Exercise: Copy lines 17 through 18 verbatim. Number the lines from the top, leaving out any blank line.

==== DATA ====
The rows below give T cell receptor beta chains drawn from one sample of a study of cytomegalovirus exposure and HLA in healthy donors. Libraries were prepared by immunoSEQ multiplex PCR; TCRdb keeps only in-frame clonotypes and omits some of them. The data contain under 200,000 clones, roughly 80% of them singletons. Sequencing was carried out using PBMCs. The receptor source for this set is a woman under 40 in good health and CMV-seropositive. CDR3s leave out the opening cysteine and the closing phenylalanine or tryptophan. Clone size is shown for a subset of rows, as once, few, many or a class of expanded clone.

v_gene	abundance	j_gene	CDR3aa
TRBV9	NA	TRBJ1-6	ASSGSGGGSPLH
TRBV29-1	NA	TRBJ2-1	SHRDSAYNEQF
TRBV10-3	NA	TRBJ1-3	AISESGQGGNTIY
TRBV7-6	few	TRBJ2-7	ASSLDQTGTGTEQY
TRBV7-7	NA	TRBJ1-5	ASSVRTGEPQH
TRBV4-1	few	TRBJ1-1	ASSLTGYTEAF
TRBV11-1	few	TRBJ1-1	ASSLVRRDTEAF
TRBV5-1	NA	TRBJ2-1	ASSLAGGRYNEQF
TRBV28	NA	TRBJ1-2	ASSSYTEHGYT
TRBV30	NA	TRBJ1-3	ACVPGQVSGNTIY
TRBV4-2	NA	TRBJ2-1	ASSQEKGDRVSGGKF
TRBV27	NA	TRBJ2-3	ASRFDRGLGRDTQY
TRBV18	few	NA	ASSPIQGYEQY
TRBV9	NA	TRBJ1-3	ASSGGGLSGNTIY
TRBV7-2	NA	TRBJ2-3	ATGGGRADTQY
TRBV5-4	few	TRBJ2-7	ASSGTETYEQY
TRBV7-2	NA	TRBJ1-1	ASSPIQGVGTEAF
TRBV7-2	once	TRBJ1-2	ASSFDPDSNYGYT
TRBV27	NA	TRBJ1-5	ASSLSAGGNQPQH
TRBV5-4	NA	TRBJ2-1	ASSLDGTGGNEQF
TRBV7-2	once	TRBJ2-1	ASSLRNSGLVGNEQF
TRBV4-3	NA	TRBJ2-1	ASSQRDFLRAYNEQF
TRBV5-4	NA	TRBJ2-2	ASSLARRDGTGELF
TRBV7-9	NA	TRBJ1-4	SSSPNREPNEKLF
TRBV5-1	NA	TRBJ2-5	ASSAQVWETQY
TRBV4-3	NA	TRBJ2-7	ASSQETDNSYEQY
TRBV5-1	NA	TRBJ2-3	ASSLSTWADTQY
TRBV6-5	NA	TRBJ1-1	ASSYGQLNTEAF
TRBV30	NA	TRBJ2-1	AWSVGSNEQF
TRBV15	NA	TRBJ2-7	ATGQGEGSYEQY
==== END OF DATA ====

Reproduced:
TRBV7-2	NA	TRBJ2-3	ATGGGRADTQY
TRBV5-4	few	TRBJ2-7	ASSGTETYEQY